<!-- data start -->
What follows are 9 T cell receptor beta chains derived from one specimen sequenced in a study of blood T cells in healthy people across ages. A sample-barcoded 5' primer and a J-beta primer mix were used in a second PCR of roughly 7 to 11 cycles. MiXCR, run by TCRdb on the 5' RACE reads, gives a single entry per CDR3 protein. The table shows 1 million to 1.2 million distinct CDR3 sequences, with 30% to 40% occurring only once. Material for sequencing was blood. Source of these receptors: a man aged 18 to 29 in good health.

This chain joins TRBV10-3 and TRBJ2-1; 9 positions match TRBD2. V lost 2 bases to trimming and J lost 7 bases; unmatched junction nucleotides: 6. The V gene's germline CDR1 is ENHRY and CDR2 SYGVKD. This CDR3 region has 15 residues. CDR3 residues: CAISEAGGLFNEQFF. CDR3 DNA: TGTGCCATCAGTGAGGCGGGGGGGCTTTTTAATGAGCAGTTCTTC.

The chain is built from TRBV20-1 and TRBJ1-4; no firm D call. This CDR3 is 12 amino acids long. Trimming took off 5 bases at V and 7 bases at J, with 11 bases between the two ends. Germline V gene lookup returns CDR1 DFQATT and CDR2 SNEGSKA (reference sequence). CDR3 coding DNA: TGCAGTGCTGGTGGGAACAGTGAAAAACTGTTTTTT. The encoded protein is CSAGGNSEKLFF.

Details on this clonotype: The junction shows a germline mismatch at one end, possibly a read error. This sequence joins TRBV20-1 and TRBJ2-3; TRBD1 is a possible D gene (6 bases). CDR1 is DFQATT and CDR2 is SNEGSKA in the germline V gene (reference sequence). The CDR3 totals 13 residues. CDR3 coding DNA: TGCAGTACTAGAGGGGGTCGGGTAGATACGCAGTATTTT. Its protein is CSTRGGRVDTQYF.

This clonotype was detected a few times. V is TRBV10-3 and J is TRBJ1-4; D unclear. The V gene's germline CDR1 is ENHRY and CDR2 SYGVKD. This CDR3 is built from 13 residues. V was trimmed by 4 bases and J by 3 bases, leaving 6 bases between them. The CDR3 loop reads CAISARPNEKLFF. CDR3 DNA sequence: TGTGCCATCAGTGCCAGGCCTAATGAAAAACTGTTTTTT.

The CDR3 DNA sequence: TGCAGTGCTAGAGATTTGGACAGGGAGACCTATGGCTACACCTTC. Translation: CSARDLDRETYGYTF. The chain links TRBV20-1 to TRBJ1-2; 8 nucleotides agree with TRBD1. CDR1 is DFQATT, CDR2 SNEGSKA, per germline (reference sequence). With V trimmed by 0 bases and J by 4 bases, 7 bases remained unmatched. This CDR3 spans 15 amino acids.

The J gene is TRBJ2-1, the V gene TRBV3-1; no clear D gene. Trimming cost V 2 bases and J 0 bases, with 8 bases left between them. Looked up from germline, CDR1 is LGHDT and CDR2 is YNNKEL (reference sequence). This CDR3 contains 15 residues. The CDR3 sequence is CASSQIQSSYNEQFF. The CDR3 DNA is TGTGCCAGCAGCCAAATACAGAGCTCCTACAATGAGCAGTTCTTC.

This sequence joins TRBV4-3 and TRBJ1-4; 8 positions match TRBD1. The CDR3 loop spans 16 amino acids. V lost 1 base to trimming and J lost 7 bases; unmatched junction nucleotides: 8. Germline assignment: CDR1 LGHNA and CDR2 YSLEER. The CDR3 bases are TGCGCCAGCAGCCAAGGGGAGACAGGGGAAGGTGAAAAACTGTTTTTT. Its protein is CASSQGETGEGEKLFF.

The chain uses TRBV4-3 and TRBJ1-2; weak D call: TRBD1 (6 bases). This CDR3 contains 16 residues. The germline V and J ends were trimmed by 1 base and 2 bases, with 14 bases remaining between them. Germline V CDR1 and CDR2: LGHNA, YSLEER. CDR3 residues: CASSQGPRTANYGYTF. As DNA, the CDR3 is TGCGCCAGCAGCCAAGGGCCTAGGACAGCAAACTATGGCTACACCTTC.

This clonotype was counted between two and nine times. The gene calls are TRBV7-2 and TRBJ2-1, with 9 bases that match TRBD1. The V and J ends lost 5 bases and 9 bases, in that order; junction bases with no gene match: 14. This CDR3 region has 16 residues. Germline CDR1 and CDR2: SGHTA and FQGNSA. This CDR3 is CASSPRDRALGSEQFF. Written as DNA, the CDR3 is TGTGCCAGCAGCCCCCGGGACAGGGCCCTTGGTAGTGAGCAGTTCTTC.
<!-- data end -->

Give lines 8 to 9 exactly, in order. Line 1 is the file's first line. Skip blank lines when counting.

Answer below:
This sequence joins TRBV4-3 and TRBJ1-4; 8 positions match TRBD1. The CDR3 loop spans 16 amino acids. V lost 1 base to trimming and J lost 7 bases; unmatched junction nucleotides: 8. Germline assignment: CDR1 LGHNA and CDR2 YSLEER. The CDR3 bases are TGCGCCAGCAGCCAAGGGGAGACAGGGGAAGGTGAAAAACTGTTTTTT. Its protein is CASSQGETGEGEKLFF.

The chain uses TRBV4-3 and TRBJ1-2; weak D call: TRBD1 (6 bases). This CDR3 contains 16 residues. The germline V and J ends were trimmed by 1 base and 2 bases, with 14 bases remaining between them. Germline V CDR1 and CDR2: LGHNA, YSLEER. CDR3 residues: CASSQGPRTANYGYTF. As DNA, the CDR3 is TGCGCCAGCAGCCAAGGGCCTAGGACAGCAAACTATGGCTACACCTTC.